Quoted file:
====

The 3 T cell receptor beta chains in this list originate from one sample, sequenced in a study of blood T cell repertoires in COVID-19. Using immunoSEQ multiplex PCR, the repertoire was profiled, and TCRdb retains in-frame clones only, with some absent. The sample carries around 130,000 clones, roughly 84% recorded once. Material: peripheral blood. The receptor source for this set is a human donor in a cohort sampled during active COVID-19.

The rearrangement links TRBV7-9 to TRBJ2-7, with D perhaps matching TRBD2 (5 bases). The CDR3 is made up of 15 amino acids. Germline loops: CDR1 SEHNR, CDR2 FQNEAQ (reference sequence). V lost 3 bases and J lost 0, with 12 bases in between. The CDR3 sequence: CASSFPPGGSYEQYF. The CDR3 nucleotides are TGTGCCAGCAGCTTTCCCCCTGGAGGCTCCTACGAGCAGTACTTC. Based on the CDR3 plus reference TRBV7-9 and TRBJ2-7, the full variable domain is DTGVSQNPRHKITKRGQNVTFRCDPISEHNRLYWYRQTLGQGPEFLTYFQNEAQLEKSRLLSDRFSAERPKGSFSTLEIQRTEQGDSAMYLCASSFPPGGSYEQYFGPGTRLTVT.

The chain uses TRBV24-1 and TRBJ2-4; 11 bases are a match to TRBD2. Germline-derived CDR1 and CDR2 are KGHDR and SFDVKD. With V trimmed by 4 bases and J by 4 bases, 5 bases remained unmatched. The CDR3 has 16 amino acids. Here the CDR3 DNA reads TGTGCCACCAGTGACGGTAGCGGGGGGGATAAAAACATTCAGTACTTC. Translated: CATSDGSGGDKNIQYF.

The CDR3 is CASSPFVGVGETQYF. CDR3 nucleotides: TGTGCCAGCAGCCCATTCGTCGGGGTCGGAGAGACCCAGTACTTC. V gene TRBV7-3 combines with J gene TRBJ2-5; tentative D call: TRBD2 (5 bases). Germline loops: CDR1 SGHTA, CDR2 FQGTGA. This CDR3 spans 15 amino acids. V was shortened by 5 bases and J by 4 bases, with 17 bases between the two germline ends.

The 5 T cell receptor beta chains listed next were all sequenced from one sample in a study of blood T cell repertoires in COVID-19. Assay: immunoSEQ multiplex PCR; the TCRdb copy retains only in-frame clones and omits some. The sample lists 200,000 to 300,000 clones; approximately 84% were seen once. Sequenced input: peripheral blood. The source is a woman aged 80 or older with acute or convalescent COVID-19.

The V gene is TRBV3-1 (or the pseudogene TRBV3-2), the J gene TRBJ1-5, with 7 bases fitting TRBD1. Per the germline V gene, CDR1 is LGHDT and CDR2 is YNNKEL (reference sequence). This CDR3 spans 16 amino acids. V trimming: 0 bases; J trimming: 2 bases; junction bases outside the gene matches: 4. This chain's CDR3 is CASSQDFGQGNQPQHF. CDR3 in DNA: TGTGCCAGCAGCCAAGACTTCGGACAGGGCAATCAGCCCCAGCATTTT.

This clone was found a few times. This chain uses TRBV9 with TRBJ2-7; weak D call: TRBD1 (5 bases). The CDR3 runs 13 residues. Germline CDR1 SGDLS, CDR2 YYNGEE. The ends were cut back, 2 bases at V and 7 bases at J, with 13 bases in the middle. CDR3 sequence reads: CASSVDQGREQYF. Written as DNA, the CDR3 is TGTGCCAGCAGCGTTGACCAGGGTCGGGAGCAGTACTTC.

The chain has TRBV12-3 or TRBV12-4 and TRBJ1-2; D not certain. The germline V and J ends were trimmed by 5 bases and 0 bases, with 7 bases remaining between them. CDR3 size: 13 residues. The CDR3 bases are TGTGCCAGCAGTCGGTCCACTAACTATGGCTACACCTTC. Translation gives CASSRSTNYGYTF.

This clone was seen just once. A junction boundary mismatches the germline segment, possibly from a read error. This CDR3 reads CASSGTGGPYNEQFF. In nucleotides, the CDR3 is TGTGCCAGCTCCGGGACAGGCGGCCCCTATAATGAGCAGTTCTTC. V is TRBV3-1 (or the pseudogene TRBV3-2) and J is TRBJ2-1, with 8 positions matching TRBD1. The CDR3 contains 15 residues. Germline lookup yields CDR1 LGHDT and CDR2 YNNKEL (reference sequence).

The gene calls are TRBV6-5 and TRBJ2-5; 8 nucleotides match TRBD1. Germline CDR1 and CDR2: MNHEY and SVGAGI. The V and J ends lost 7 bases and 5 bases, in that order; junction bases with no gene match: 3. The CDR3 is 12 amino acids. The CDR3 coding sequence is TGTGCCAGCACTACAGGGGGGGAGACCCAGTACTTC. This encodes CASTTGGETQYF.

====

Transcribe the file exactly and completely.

The 3 T cell receptor beta chains in this list originate from one sample, sequenced in a study of blood T cell repertoires in COVID-19. Using immunoSEQ multiplex PCR, the repertoire was profiled, and TCRdb retains in-frame clones only, with some absent. The sample carries around 130,000 clones, roughly 84% recorded once. Material: peripheral blood. The receptor source for this set is a human donor in a cohort sampled during active COVID-19.

The rearrangement links TRBV7-9 to TRBJ2-7, with D perhaps matching TRBD2 (5 bases). The CDR3 is made up of 15 amino acids. Germline loops: CDR1 SEHNR, CDR2 FQNEAQ (reference sequence). V lost 3 bases and J lost 0, with 12 bases in between. The CDR3 sequence: CASSFPPGGSYEQYF. The CDR3 nucleotides are TGTGCCAGCAGCTTTCCCCCTGGAGGCTCCTACGAGCAGTACTTC. Based on the CDR3 plus reference TRBV7-9 and TRBJ2-7, the full variable domain is DTGVSQNPRHKITKRGQNVTFRCDPISEHNRLYWYRQTLGQGPEFLTYFQNEAQLEKSRLLSDRFSAERPKGSFSTLEIQRTEQGDSAMYLCASSFPPGGSYEQYFGPGTRLTVT.

The chain uses TRBV24-1 and TRBJ2-4; 11 bases are a match to TRBD2. Germline-derived CDR1 and CDR2 are KGHDR and SFDVKD. With V trimmed by 4 bases and J by 4 bases, 5 bases remained unmatched. The CDR3 has 16 amino acids. Here the CDR3 DNA reads TGTGCCACCAGTGACGGTAGCGGGGGGGATAAAAACATTCAGTACTTC. Translated: CATSDGSGGDKNIQYF.

The CDR3 is CASSPFVGVGETQYF. CDR3 nucleotides: TGTGCCAGCAGCCCATTCGTCGGGGTCGGAGAGACCCAGTACTTC. V gene TRBV7-3 combines with J gene TRBJ2-5; tentative D call: TRBD2 (5 bases). Germline loops: CDR1 SGHTA, CDR2 FQGTGA. This CDR3 spans 15 amino acids. V was shortened by 5 bases and J by 4 bases, with 17 bases between the two germline ends.

The 5 T cell receptor beta chains listed next were all sequenced from one sample in a study of blood T cell repertoires in COVID-19. Assay: immunoSEQ multiplex PCR; the TCRdb copy retains only in-frame clones and omits some. The sample lists 200,000 to 300,000 clones; approximately 84% were seen once. Sequenced input: peripheral blood. The source is a woman aged 80 or older with acute or convalescent COVID-19.

The V gene is TRBV3-1 (or the pseudogene TRBV3-2), the J gene TRBJ1-5, with 7 bases fitting TRBD1. Per the germline V gene, CDR1 is LGHDT and CDR2 is YNNKEL (reference sequence). This CDR3 spans 16 amino acids. V trimming: 0 bases; J trimming: 2 bases; junction bases outside the gene matches: 4. This chain's CDR3 is CASSQDFGQGNQPQHF. CDR3 in DNA: TGTGCCAGCAGCCAAGACTTCGGACAGGGCAATCAGCCCCAGCATTTT.

This clone was found a few times. This chain uses TRBV9 with TRBJ2-7; weak D call: TRBD1 (5 bases). The CDR3 runs 13 residues. Germline CDR1 SGDLS, CDR2 YYNGEE. The ends were cut back, 2 bases at V and 7 bases at J, with 13 bases in the middle. CDR3 sequence reads: CASSVDQGREQYF. Written as DNA, the CDR3 is TGTGCCAGCAGCGTTGACCAGGGTCGGGAGCAGTACTTC.

The chain has TRBV12-3 or TRBV12-4 and TRBJ1-2; D not certain. The germline V and J ends were trimmed by 5 bases and 0 bases, with 7 bases remaining between them. CDR3 size: 13 residues. The CDR3 bases are TGTGCCAGCAGTCGGTCCACTAACTATGGCTACACCTTC. Translation gives CASSRSTNYGYTF.

This clone was seen just once. A junction boundary mismatches the germline segment, possibly from a read error. This CDR3 reads CASSGTGGPYNEQFF. In nucleotides, the CDR3 is TGTGCCAGCTCCGGGACAGGCGGCCCCTATAATGAGCAGTTCTTC. V is TRBV3-1 (or the pseudogene TRBV3-2) and J is TRBJ2-1, with 8 positions matching TRBD1. The CDR3 contains 15 residues. Germline lookup yields CDR1 LGHDT and CDR2 YNNKEL (reference sequence).

The gene calls are TRBV6-5 and TRBJ2-5; 8 nucleotides match TRBD1. Germline CDR1 and CDR2: MNHEY and SVGAGI. The V and J ends lost 7 bases and 5 bases, in that order; junction bases with no gene match: 3. The CDR3 is 12 amino acids. The CDR3 coding sequence is TGTGCCAGCACTACAGGGGGGGAGACCCAGTACTTC. This encodes CASTTGGETQYF.